Summary of Minority Business Success

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Minority Business Success book summary

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  • Innovative
  • Eye Opening
  • Visionary


By the middle of the 21st century, people from ethnic minority groups and from other minority populations – based on race, gender, ethnicity, and more – will dominate the US population and greatly influence the nation’s prosperity. More than a decade into the new millennium, minority businesses still are not proportionately represented in the supply chains of major American companies doing business in global markets. Diversity consultants Leonard Greenhalgh and James H. Lowry offer an eye-opening analysis of where minority businesses stand today and what the US as a whole should do to help them survive and prosper. As they work to put minority businesses’ plight at the forefront of the economic agenda, the authors (who tend to discuss minority populations as a monolithic unit) urge creation of a “National Industrial Strategy” that includes contracts with minority businesses amid the work of restoring the US economy. The authors explain how the “old-school procurement” model traps minority businesses on the periphery and call for replacing it with a diverse “value-chain” paradigm. getAbstract recommends this intriguing, if idealistic, blueprint to policy makers and businesspeople.

About the Authors

Leonard Greenhalgh is director of programs for minority- and women-owned businesses at Dartmouth’s Tuck School of Business. James H. Lowry is a senior adviser and former senior vice president of the Boston Consulting Group.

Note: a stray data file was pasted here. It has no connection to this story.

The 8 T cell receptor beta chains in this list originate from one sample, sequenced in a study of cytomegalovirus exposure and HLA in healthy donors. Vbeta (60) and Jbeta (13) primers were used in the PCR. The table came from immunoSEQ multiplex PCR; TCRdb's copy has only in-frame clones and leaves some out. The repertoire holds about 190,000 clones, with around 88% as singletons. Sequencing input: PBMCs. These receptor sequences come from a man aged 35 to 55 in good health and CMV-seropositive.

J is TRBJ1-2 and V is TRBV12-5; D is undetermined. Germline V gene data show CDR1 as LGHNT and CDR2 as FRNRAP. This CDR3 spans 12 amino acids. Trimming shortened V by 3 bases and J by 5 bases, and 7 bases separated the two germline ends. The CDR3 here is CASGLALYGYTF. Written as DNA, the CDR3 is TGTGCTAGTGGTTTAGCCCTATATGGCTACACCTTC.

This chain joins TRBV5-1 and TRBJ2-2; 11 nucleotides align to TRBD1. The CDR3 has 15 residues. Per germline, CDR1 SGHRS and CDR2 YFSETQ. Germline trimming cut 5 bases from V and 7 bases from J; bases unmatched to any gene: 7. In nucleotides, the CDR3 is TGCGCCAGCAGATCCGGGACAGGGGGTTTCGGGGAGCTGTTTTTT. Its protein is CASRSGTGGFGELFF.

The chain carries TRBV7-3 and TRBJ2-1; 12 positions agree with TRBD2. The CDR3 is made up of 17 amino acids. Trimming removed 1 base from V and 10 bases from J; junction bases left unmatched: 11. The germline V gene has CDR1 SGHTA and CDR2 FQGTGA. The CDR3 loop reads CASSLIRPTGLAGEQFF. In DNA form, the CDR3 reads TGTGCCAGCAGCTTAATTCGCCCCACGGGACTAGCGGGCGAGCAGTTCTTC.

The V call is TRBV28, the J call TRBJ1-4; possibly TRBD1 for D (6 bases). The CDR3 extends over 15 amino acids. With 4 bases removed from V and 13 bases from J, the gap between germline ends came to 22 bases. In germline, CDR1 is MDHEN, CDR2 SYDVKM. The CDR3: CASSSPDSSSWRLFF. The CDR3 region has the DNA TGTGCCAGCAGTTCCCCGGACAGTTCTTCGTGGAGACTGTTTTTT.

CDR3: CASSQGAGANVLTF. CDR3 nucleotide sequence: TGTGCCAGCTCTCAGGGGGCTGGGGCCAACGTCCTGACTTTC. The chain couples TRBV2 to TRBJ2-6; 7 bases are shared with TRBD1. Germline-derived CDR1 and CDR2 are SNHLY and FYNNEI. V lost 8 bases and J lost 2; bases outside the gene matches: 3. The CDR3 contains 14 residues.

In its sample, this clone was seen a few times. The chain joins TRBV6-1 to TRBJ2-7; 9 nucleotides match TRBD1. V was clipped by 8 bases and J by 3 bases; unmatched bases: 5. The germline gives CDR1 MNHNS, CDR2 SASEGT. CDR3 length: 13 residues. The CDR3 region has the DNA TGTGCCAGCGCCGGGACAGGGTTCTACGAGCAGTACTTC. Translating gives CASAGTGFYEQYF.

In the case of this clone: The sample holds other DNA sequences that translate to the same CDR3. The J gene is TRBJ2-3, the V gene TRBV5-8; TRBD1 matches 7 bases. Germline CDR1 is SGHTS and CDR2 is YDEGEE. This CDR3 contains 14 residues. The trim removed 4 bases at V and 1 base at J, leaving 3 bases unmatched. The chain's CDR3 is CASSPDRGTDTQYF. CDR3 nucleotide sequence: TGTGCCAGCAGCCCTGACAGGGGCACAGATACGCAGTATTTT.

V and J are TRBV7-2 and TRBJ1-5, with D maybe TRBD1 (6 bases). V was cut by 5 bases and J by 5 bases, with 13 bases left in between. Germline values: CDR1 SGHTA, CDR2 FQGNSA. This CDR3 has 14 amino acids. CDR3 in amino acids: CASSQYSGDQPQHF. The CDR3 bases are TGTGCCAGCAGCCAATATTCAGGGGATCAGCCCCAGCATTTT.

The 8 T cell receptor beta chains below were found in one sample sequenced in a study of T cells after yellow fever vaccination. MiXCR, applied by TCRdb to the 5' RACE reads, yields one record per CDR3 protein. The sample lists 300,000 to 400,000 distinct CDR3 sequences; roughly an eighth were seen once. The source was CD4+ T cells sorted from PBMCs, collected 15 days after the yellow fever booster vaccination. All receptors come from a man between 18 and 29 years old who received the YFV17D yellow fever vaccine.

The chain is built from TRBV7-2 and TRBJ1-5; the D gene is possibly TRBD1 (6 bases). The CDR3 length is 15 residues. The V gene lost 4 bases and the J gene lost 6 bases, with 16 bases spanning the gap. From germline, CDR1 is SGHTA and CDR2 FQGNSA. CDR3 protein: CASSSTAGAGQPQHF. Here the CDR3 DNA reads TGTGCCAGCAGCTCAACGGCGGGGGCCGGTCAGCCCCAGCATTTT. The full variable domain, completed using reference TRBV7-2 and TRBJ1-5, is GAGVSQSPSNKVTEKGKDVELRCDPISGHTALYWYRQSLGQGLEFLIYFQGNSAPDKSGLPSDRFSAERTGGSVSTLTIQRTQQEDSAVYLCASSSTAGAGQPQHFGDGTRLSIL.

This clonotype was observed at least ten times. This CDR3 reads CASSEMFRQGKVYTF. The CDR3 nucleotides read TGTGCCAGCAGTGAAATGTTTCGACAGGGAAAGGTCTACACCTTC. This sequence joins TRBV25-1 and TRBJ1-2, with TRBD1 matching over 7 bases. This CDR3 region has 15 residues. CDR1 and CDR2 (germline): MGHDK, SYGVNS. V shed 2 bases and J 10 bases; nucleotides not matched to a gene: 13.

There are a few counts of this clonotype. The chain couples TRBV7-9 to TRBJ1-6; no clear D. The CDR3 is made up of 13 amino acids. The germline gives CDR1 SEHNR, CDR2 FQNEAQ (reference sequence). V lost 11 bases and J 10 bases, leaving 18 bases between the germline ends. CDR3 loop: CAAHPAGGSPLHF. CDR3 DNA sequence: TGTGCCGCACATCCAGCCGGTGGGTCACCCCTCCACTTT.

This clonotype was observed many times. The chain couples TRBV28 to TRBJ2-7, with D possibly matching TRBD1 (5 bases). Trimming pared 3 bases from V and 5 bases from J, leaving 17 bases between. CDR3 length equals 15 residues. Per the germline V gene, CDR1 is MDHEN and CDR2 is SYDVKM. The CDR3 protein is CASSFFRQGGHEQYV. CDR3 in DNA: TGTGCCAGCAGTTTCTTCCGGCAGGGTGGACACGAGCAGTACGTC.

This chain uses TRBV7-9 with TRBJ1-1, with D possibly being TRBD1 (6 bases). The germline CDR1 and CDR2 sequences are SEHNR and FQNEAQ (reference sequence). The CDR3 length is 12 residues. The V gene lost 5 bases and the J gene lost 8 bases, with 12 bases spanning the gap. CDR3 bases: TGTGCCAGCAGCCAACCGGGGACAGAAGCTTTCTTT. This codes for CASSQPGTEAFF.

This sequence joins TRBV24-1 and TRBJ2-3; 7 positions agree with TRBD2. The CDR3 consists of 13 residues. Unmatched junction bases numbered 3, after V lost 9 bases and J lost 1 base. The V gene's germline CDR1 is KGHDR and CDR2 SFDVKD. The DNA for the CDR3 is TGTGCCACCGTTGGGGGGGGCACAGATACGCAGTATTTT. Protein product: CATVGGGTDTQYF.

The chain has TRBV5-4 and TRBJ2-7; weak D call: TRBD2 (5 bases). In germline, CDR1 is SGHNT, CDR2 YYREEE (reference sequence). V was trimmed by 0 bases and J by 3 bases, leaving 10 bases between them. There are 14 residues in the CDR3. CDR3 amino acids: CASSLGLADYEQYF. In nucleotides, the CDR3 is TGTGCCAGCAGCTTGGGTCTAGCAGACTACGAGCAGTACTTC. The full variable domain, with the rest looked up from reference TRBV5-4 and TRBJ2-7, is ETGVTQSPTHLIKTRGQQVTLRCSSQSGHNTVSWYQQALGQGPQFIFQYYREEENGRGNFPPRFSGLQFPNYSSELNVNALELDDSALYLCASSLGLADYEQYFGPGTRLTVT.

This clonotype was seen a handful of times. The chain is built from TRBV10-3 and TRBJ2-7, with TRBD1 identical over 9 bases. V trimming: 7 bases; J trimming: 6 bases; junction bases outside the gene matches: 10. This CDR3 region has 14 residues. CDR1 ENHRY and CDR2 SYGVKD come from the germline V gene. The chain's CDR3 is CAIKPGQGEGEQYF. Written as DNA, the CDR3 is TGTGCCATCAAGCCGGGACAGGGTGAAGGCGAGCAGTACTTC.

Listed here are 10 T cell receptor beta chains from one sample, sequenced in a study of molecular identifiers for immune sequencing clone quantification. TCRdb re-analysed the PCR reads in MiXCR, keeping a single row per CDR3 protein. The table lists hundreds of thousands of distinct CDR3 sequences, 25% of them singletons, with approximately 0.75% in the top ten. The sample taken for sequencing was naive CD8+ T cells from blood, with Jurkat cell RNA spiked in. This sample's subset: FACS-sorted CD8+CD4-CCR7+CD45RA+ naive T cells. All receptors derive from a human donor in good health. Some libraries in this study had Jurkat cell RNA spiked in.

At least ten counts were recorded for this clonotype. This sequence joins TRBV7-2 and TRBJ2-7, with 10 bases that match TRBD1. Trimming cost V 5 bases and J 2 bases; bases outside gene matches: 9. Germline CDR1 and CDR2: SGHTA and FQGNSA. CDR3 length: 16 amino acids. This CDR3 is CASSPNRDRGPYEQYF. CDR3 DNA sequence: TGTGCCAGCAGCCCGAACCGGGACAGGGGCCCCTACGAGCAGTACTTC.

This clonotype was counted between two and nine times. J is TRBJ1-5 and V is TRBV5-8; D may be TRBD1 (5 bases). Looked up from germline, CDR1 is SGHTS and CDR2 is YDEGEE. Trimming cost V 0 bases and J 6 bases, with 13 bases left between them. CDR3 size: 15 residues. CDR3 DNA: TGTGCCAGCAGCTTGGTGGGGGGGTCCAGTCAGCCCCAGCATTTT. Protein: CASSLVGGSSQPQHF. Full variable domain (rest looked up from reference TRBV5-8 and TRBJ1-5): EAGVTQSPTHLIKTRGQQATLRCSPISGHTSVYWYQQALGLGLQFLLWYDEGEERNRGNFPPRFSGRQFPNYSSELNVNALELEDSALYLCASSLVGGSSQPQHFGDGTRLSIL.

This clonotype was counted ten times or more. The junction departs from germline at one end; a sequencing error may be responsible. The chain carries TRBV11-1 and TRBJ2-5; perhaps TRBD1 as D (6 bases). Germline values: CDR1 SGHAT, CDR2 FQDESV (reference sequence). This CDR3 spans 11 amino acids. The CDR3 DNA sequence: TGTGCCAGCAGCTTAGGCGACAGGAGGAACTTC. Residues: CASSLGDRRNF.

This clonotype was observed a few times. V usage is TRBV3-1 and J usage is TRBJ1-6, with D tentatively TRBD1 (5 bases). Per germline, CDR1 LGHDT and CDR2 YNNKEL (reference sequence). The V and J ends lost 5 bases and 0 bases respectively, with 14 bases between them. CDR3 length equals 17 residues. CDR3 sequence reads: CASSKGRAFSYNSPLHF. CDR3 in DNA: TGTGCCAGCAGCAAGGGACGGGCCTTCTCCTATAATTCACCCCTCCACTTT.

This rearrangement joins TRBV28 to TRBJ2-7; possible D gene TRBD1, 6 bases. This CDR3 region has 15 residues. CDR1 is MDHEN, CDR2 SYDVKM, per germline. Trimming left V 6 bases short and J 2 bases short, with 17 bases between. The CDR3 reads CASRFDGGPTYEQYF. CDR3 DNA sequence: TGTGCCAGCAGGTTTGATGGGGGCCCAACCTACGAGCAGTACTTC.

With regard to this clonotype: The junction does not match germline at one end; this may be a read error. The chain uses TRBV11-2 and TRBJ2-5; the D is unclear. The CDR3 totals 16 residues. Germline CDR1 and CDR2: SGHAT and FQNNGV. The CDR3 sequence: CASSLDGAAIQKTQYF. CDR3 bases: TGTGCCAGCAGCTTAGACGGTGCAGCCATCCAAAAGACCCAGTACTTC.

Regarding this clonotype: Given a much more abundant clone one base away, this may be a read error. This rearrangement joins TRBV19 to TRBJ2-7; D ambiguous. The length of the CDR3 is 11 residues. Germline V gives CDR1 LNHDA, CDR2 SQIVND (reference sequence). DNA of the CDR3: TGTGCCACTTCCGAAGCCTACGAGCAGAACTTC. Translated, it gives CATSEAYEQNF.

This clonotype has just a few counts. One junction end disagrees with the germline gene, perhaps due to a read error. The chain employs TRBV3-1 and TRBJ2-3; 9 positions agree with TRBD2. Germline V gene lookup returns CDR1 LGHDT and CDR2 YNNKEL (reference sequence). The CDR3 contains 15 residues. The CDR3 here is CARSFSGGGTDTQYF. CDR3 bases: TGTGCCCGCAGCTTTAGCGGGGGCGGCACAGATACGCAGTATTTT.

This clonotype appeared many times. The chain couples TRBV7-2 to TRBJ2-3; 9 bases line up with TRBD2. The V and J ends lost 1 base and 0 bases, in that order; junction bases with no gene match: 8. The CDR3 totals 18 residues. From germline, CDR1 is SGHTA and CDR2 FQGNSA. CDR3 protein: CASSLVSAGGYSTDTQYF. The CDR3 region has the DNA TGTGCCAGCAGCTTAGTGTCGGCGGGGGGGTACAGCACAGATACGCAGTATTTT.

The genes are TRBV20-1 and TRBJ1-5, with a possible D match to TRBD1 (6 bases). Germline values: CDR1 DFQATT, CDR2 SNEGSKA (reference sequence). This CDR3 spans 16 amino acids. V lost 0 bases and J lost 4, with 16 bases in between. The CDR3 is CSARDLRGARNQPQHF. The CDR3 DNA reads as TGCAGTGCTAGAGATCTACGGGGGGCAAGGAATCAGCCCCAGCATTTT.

“Minority Business Success Is a National Priority”

Minority populations are integral to the fabric of the United States, but the deck has been stacked against them throughout history. Circumstances are changing; by 2042, “minorities and women will dominate the workforce, the entrepreneurial economy and the complex value chains upon which corporate success now depends.” America’s financial future depends on taking steps today toward greater inclusion of minority businesses in the nation’s market-based policies and practices. Including minority-owned businesses and helping them grow to scale as viable, vital components of American value chains will benefit national economic prosperity and promote the continued competitiveness of US companies in world markets.

The US is the only industrialized nation that lacks a “National Industrial Strategy.” Such a policy would identify high-priority industries in terms of their strategic and economic importance, specify goals for domestic production output, and incorporate the policies and infrastructure necessary to ensure “high-profit, high-growth industries.” The worry that American jobs and manufacturing would move offshore, diminishing...

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